What Is Hydatid Cyst Brain?
Hydatid cysts are small fluid filled sacs located inside the nasal cavity. They form when bacteria or fungi living in the nose multiply and produce toxins. These toxins cause inflammation of the lining of the nasal passages causing swelling and pain. The condition is called hydatid cyst brain (HCB).
The condition occurs most often in children under 5 years old and rarely in adults. It may occur at any age but usually it starts between ages 2-5.
It is unknown exactly why children develop HCB but it is probably due to a combination of factors which might include a genetic disposition, a defect in the immune system and persistence of the organism.
The exact cause of the condition is unknown. There are two theories on how it starts and both are related to the immune system.
In one theory the body’s immune system does not destroy an organism that lives in the nasal passage. This organism multiplies and causes an infection. In the other theory, an organism enters through the nose and causes an infection. Either way, the infection causes swelling, pain and pus (mucus). The swelling can block the nasal passage causing difficulty in breathing. There may or may not be a fever.
What Is The Treatment For A Hydatid Cyst?
There are several different types of treatment for a hydatid cyst. The treatment of choice is surgical removal of the cyst. The entire procedure can be done through the mouth or through a small incision in the nose.
The surgical procedure is fairly short and the patient can go home on the same day. The patient may experience some pain after surgery and take pain medication for a few days.
Most patients have a full recovery and are able to breath through the nose normally.
Surgery is not always necessary but may be required if the cyst is large and causing breathing difficulties. The larger the cyst, the more likely it will need to be removed.
Treatment may also involve taking anti-inflammatory drugs to reduce the swelling and pain and antibiotics to fight off an infection. Surgery may also be necessary if the cyst is bleeding or if the cyst opens up and releases its contents into the body.
In these cases the patient may need to be hospitalized.
A small incision is made in the skin of the inside of the cheek and a small tube is inserted to drain the fluid from the cyst. The tube is then attached to a bottle that will collect the fluid.
This procedure is quite simple and the patient can go home the same day. This procedure will also need to be repeated daily until no more fluid is being collected. If too much fluid is drained at one time, the cyst may start bleeding. If this occurs the patient will need to be seen by a physician immediately.
The cyst can reoccur and surgery may be necessary again. The cyst can not be cured but cysts tend to shrink and become less noticeable as you get older.
If you continue to get cysts you may need surgery to make a small cut in the wall of your nose (called a septal perforation) to allow the fluid to drain out of your nose.
You should seek medical treatment if you get a swelling in your nose that lasts more than a few days, comes and goes, is painful or causes difficulty breathing. If you have any of these symptoms you may need to see a physician immediately.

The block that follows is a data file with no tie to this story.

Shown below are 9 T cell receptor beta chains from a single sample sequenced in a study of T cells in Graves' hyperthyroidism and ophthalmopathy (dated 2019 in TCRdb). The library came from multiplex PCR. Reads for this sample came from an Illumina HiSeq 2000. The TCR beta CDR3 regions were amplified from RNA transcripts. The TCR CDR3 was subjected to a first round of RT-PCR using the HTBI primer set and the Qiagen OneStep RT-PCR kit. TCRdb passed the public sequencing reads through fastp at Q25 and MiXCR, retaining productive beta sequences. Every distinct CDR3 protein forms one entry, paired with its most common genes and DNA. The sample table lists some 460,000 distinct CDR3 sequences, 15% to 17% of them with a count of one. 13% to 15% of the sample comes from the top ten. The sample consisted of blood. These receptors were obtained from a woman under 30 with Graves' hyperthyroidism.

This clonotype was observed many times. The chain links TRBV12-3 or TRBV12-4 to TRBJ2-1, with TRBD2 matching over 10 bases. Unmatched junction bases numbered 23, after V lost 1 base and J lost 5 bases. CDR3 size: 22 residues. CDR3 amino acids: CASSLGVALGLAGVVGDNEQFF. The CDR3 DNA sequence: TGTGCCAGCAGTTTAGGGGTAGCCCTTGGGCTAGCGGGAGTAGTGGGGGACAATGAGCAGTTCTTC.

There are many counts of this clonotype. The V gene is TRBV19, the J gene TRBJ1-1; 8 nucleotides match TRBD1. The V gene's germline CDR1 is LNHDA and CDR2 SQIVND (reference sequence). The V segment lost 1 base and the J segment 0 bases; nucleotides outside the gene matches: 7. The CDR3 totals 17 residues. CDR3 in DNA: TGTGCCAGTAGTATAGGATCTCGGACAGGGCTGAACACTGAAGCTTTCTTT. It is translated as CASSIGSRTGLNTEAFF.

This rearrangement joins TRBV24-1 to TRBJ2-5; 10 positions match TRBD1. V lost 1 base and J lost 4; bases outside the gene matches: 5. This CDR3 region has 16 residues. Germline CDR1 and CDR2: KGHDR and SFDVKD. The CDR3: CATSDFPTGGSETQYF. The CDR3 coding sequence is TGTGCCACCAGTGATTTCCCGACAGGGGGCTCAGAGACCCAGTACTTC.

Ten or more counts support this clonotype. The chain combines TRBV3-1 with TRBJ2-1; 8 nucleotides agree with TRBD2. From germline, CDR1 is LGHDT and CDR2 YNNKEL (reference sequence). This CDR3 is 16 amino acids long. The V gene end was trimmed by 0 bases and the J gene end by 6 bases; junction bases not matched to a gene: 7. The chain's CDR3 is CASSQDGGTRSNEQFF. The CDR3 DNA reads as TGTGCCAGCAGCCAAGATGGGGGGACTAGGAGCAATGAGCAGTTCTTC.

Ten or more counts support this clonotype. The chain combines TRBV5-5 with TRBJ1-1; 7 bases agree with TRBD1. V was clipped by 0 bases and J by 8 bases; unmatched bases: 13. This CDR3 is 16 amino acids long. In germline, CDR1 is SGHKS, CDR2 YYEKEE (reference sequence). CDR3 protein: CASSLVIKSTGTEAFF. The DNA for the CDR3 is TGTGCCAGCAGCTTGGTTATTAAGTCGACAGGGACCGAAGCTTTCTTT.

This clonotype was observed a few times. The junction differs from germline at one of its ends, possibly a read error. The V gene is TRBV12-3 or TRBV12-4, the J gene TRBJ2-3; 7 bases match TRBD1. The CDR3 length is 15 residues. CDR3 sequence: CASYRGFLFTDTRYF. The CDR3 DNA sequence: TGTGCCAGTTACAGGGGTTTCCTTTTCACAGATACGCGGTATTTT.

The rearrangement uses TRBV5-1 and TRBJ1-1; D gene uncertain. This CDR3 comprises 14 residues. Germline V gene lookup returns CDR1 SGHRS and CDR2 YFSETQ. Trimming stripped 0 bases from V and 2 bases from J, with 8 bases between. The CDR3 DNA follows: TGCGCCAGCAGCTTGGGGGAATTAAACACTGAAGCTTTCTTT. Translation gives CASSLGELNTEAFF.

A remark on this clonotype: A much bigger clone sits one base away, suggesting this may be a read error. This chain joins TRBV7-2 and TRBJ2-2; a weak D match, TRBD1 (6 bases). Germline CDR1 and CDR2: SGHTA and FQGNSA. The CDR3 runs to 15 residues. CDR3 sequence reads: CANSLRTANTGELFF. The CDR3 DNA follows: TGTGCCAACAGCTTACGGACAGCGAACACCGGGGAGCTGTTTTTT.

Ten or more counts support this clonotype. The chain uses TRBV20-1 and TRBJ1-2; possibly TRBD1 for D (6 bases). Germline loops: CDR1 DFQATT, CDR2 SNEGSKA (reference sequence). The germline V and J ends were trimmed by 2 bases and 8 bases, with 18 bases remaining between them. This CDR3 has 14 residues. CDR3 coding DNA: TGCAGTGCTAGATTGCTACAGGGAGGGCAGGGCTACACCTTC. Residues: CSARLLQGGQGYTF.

You should also seek medical treatment if you notice any growths, lumps or changes in the way your nose looks or feels.
What Are The Side Effects Of The Treatment?
There are no permanent side effects to the treatment but there may be some side effects to the surgery. Rarely the body will form a membrane or a thin layer of skin across the inside of the nose. This may require surgery to remove.
Will This Happen Again?
It is unknown why some people get cysts and others don’t. Even if you’ve had a cyst in the past doesn’t mean you’ll get another one. If you do get another one it doesn’t necessarily mean you’ll get another one again after that. While it isn’t common, some people do tend to get recurring cysts multiple times. If you do get recurring cysts you may need to have a septal perforation (small hole) surgically created in your nose to allow fluid to drain out.
When Should I Seek Further Treatment?
You should seek medical attention immediately if you get a painful or swollen bump inside your nose that won’t go away, hurts to breathe or makes it difficult to breathe. This may be a sign of an infection or that the cyst has become cancerous.
How Long Before I Recover?
Most of the time there is no real recovery time. In the short term you may experience some bleeding and discomfort but this should pass in a day or two. If you had surgery to create a hole in your nose, you will have a thin layer of skin across the inside of your nose. You may find this itchy and uncomfortable for up to a week after the procedure.
If you find the skin irritating, use a Q-Tip to carefully wipe the inside of your nose with an over-the-counter anti-itch cream such as hydrocortisone. Don’t use anything with acetaminophen (such as Tylenol) in it because this may damage your nose.
When should I follow up with my physician?
You should schedule a follow-up appointment with your physician sometime in the next few weeks. This will allow your physician to check on your progress, ensure you are healing well and determine if any further treatment is required.
Sources & references used in this article:
- Echinococcus and hydatid disease (RCA Thompson, AJ Lymbery – 1995 – researchrepository.murdoch.edu.au)
- Hydatid disease from head to toe (P Polat, M Kantarci, F Alper, S Suma, MB Koruyucu… – Radiographics, 2003 – pubs.rsna.org)
- The radiology of hydatid disease (I Beggs – American journal of roentgenology, 1985 – Am Roentgen Ray Soc)
- Vertebral hydatid disease: radiological assessment. (PA Braithwaite, RF Lees – Radiology, 1981 – pubs.rsna.org)
- Alveolar hydatid disease (JF Wilson, RL Rausch – The American journal of tropical medicine and …, 1980 – ASTMH)